National Nutrition Month is celebrated each March by the Academy of Nutrition and Dietetics, the world’s largest organization of food and nutrition professionals. The celebration focuses on the importance of making informed food choices and developing sound eating and physical activity habits.
As a member of the Academy of Nutrition and Dietetics, I am excited about this year’s theme, “Put Your Best Fork Forward.” It is a reminder that each one of us holds the tool to make healthier food choices. Small shifts in our food choices, one forkful at a time, can lead to healthier lasting changes we enjoy now and into the future. Every bite counts.
The MyPlate website (www.ChooseMyPlate.gov) offers ideas to help get you started with eating healthier, and the Academy’s website (www.eatright.org) is another great resource.
The main emphasis in these resources is to help individuals learn and apply the 2015-2020 Dietary Guidelines for Americans. The Dietary Guidelines were created to help people in the United States eat better and decrease their risk of developing chronic diseases, such as heart disease or diabetes.
The guidelines urge eating a diverse assortment of foods and beverages across and within all the food groups to fulfill the recommended amounts of nutrients needed for our good health. Other dietary components that can negatively affect our good health are addressed. Examples of these include: added sugars, solid fats, like saturated fat and trans fats, and sodium, also known as salt.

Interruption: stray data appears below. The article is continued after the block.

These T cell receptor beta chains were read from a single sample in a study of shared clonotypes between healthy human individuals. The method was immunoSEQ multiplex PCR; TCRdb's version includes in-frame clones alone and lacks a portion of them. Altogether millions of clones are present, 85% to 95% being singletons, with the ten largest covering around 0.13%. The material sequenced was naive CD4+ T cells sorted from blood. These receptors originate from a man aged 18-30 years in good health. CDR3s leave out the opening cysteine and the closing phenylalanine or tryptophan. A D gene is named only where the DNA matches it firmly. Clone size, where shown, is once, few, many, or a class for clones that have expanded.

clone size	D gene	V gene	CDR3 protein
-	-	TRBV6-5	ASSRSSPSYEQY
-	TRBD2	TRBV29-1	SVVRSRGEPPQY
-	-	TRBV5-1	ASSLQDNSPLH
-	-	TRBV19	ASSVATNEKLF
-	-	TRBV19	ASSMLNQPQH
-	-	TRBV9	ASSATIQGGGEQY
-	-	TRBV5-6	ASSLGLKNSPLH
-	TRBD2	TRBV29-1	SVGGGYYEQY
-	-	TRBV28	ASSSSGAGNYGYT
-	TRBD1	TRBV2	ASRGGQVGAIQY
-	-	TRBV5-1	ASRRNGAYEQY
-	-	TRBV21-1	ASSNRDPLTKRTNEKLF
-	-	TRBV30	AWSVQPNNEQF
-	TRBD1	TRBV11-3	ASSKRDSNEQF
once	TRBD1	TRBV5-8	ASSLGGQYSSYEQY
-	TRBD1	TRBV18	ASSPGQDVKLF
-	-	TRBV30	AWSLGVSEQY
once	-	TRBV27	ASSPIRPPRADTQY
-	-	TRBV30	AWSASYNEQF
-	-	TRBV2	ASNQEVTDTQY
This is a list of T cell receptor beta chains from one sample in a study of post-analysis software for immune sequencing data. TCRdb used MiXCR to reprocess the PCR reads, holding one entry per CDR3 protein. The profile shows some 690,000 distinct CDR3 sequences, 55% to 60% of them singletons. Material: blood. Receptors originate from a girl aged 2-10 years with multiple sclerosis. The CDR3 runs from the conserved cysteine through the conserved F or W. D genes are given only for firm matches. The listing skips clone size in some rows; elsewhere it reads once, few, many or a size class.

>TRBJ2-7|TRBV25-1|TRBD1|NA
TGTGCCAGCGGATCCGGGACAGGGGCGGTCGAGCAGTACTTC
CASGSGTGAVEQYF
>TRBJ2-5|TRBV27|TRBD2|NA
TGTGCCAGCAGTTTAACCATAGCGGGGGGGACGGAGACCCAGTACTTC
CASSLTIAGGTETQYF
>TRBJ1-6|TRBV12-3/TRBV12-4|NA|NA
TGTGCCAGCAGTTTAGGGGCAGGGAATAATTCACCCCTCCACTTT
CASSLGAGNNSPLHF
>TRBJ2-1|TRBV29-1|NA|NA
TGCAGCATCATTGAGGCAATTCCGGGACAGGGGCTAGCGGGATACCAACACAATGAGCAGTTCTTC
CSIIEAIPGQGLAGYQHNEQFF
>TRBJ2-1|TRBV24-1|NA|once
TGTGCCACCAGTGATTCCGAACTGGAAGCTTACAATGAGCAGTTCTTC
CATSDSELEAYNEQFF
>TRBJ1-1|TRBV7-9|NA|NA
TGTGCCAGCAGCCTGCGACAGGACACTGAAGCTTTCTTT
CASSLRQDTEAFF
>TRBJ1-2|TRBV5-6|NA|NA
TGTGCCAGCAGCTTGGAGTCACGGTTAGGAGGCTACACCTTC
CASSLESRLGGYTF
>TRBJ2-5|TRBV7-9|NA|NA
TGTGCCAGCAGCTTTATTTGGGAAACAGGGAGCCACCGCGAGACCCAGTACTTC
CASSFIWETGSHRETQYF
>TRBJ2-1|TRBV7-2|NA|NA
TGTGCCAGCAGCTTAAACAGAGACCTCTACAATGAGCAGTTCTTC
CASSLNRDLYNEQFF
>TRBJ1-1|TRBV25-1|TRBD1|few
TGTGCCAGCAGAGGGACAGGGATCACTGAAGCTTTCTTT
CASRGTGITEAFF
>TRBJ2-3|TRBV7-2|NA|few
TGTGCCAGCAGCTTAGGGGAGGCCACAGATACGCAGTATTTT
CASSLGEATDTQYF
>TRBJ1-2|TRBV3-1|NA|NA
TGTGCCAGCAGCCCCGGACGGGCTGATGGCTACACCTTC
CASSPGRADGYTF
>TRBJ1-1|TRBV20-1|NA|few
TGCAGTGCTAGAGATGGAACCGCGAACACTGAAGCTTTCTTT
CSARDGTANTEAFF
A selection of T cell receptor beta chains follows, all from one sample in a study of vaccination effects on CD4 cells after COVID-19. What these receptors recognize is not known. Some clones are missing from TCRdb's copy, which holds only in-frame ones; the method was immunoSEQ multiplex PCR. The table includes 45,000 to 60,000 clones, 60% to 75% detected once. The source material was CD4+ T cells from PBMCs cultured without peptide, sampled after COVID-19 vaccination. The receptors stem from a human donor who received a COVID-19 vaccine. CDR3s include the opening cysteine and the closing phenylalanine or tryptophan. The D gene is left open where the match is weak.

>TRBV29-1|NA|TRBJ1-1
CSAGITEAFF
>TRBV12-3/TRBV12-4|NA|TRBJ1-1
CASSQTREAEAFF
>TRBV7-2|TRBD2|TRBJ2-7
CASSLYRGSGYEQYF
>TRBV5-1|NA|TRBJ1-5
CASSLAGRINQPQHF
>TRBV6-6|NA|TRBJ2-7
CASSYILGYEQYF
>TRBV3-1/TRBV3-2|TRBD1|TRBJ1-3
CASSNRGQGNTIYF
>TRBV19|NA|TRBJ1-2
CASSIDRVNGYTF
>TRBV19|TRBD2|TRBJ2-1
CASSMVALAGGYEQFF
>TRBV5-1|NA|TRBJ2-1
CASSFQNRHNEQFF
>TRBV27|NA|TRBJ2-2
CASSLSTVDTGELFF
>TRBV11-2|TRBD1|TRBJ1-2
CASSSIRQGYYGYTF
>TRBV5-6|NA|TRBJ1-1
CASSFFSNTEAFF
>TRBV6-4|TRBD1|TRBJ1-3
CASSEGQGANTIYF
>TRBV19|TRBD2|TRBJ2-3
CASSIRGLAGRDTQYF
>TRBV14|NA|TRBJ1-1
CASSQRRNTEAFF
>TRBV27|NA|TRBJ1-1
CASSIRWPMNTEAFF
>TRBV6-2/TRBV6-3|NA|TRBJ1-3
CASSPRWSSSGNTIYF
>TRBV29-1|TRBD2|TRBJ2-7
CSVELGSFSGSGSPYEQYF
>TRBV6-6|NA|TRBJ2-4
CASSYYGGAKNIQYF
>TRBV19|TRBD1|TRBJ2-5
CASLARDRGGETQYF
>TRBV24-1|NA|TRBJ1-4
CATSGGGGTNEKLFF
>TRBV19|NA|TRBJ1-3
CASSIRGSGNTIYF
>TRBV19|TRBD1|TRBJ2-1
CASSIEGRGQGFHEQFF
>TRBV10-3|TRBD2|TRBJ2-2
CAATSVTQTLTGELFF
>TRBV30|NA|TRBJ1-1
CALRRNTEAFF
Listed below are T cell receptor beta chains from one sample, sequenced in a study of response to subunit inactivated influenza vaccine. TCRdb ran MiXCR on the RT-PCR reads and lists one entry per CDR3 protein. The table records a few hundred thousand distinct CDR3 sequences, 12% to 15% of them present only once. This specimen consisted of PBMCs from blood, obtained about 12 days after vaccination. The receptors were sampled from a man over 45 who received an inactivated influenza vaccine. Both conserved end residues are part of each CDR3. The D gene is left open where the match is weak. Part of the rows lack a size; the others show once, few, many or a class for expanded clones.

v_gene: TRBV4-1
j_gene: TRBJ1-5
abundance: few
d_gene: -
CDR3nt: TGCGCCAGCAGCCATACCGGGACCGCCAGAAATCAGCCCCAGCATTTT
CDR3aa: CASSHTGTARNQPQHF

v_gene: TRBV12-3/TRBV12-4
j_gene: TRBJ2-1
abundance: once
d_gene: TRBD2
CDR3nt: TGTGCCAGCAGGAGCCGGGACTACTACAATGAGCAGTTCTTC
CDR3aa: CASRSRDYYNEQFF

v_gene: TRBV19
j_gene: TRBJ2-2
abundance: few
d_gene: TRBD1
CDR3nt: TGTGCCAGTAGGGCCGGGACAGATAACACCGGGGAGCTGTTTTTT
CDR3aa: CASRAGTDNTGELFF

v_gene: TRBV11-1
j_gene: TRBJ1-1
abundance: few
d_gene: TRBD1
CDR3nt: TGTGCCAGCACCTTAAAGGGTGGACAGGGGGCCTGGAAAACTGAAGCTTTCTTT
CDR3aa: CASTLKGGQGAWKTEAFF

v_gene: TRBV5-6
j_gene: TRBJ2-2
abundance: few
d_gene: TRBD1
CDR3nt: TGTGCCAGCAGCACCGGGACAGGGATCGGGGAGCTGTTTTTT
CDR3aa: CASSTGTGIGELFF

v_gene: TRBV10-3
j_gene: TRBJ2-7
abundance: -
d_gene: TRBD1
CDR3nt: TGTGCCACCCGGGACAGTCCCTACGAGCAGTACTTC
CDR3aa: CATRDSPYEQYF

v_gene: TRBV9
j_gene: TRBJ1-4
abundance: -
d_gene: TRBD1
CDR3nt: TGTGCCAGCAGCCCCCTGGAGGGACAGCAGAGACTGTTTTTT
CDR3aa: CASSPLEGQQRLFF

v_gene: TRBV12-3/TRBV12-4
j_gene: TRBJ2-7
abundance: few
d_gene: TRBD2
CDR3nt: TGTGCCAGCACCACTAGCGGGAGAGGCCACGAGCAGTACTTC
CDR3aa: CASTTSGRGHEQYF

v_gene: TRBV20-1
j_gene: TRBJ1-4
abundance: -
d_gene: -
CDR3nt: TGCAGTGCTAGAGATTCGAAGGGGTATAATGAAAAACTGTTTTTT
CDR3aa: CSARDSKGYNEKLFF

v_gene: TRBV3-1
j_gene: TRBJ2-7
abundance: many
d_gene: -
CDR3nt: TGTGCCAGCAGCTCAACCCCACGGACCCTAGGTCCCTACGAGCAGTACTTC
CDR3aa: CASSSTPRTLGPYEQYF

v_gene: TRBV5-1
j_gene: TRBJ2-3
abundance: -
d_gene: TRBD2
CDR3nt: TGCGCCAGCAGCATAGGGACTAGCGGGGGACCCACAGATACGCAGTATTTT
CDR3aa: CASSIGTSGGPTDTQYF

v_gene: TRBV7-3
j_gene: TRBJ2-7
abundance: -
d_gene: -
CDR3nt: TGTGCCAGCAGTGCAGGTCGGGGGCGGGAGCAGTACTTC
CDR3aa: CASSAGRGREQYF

The guidelines also recommend getting regular physical activity that we enjoy and avoiding excess calories, both leading to weight management.
The following are some fork-sized ideas for changes you can make in your diet. Start small by making one change, then build on it. Over time the progress you make will be more sustainable if it is made slowly.
Eat fruit three days in one week as a snack in the afternoon. Try one new recipe that uses a whole grain. Serve a dessert in mini-portions. Drink low-fat milk or water with dinner every day for a week. Plan one meal with servings from all of the five food groups (Fruits, Vegetables, Grains, Protein, and Dairy). Plan one snack that includes at least two food groups. Use the Nutrition Facts label for one item on your shopping list to make a healthier choice. Plan one meal with fruit as a dessert.
Put Your Best Fork Forward and create an eating style that includes a variety of your favorite, healthful foods, promotes your healthy size, and helps you enjoy improved health now and throughout your future.
Debbie Coblentz is a registered dietitian living in Churchill County. Your comments in response to this article are welcome at Debra.Coblentz@bannerhealth.com)